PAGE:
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Serving: Central

Part I: Reclaiming the market for U.S. cotton

U.S. cotton producers are expected to plant less than 10 million acres of cotton, or nearly 1.5 million less than last year, as prices continue to be depressed by China’s huge reserves and loss of market share to synthetic fibers.

Ten years ago it would have been difficult for anyone to imagine cotton arriving at this juncture – U.S. retailers importing more and more synthetic fiber-rich garments while growers in states like Louisiana and Mississippi were planting more acres of corn than cotton.

“Between 1986 and 2006 the use of cotton in the U.S. at the consumer level more than doubled,” says J. Berrye Worsham, president and CEO of Cary, N.C.-based Cotton Incorporated. “We went from about 10 million bale equivalents of cotton demand to more than 22 million bales by the 2006-2007 marketing year.

“They kind of stabilized there, and then something happened in 2008. That was the gobal recession, the meltdown we had economically, which took a huge toll on the retail business for clothing and particularly cotton.”

Worsham has delivered this message in a number of venues during the winter and spring months. On this particular occasion he was speaking at one of the producer orientation tours that Cotton Incorporated hosts each year for interested growers.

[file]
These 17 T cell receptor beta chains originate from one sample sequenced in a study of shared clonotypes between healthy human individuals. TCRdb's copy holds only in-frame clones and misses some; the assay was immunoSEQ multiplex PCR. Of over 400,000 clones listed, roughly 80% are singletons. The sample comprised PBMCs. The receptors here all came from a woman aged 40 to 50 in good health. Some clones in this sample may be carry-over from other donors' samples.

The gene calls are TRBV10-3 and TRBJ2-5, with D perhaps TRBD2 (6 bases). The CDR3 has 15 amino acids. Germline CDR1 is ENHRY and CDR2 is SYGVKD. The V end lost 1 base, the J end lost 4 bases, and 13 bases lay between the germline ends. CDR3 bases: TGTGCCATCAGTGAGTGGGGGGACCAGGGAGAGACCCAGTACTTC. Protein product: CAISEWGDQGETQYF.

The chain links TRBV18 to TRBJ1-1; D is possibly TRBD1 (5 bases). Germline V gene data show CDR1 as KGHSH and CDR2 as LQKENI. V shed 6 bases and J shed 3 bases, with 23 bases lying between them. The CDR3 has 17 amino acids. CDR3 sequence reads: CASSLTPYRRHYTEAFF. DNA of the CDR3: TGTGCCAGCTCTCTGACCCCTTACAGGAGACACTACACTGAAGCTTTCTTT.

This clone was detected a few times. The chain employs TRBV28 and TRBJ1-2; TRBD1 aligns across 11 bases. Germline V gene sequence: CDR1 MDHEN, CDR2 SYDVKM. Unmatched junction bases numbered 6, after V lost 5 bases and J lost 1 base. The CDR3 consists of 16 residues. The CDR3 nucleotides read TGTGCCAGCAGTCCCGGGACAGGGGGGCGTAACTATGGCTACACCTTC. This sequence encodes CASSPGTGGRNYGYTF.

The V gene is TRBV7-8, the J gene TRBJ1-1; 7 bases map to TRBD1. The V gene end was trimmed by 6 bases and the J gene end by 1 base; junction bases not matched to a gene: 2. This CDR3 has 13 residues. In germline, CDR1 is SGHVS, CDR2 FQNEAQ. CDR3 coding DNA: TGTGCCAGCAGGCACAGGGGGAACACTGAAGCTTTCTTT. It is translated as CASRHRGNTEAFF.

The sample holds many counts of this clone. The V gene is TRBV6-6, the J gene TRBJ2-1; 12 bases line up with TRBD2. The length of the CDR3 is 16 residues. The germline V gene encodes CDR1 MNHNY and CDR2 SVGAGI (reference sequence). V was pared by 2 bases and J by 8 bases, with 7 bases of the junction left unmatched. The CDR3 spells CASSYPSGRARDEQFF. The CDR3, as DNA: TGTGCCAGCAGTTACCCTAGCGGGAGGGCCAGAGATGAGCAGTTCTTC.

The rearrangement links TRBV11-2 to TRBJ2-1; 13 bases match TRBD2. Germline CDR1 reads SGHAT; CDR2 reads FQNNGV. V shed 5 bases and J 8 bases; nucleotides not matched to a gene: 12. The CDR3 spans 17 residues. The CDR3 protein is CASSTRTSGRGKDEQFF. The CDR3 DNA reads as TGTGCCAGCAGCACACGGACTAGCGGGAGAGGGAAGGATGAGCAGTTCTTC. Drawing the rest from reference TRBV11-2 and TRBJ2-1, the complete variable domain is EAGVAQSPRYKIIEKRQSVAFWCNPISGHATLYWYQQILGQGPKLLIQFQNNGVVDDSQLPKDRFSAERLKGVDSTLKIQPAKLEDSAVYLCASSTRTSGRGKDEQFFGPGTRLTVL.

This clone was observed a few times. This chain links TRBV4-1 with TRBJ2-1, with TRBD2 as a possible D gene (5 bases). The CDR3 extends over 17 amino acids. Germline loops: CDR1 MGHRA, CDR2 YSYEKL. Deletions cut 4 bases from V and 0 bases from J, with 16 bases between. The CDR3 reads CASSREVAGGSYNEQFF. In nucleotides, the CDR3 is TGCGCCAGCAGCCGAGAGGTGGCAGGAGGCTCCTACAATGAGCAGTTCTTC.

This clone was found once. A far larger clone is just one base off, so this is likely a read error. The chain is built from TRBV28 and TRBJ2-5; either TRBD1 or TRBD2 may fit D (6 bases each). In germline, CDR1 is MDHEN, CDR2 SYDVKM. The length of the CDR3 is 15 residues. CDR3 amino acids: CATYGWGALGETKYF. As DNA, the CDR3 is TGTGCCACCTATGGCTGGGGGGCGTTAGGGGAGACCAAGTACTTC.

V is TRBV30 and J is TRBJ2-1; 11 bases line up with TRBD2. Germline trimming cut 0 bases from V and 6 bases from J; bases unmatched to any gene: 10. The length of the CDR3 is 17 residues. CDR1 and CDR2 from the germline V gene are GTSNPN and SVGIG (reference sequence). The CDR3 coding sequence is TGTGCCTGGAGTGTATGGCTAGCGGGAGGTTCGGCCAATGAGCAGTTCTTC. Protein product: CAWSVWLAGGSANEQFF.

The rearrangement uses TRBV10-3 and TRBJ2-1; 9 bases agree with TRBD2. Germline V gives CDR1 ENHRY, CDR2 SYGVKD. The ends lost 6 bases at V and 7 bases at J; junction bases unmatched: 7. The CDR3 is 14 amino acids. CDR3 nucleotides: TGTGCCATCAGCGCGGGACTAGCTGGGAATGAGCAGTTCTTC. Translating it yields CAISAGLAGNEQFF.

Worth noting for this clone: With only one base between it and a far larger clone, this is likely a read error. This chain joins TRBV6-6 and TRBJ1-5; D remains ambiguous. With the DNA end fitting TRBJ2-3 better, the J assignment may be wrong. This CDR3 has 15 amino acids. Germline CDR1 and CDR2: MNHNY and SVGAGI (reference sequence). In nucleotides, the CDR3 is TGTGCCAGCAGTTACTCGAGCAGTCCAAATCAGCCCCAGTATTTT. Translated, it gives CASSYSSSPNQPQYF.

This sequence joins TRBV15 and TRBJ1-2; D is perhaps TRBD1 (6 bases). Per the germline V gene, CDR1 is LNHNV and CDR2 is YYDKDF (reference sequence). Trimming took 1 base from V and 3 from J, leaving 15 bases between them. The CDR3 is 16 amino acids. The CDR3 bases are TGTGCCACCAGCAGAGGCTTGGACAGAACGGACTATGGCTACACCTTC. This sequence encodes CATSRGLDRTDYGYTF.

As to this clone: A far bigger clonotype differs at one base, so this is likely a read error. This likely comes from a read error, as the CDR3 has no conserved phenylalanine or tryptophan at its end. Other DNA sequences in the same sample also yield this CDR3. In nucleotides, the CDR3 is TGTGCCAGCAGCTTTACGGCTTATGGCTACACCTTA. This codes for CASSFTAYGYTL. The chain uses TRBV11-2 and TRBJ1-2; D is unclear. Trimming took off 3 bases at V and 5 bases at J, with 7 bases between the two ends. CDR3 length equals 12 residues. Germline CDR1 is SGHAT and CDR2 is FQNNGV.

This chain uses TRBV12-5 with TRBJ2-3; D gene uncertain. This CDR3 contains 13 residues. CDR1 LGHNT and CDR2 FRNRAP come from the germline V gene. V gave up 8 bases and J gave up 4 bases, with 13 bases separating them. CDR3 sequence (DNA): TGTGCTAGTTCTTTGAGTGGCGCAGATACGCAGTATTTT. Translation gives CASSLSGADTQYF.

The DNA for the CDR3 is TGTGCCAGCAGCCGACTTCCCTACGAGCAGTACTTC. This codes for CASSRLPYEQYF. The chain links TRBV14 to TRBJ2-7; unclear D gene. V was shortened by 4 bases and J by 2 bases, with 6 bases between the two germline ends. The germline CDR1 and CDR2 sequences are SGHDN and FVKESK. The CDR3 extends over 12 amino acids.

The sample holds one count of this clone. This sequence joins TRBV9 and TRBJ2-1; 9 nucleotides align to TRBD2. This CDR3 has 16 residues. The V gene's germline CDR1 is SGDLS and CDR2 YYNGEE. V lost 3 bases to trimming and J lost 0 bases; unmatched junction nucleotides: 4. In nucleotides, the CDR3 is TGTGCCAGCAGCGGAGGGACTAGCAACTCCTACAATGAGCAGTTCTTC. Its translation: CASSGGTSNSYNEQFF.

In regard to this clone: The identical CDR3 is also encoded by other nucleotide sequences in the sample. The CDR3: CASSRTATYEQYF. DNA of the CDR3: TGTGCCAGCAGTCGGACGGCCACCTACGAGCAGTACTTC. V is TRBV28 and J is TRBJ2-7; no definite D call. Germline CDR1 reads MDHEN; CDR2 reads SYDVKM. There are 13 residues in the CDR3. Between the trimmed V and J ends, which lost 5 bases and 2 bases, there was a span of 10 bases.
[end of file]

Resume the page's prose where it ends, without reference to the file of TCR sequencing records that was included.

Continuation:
As a result of the recession and the unusual supply-demand problems that followed, cotton usage in the U.S.; i.e., the amount of cotton that is imported into the U.S. in fabrics spun from U.S cotton or produced by U.S. textile mills, fell to 17-million-bale equivalents and has remained there most of the years since.

“If you were to look at this worldwide, it would remain the same,” said Worsham. “We’ve had a drop in demand globally from about 120 million bales to a little over 110 million bales or so. That is significant because the price of cotton is going to be a function of how much cotton we use versus how much cotton we produce.”

Currently, the world’s cotton farmers can produce about 120 million bales of cotton annually with not much price incentive, he noted. “You have countries like India, Pakistan and others that are going to grow cotton even if prices are low.”

For more on the cotton market situation, visit



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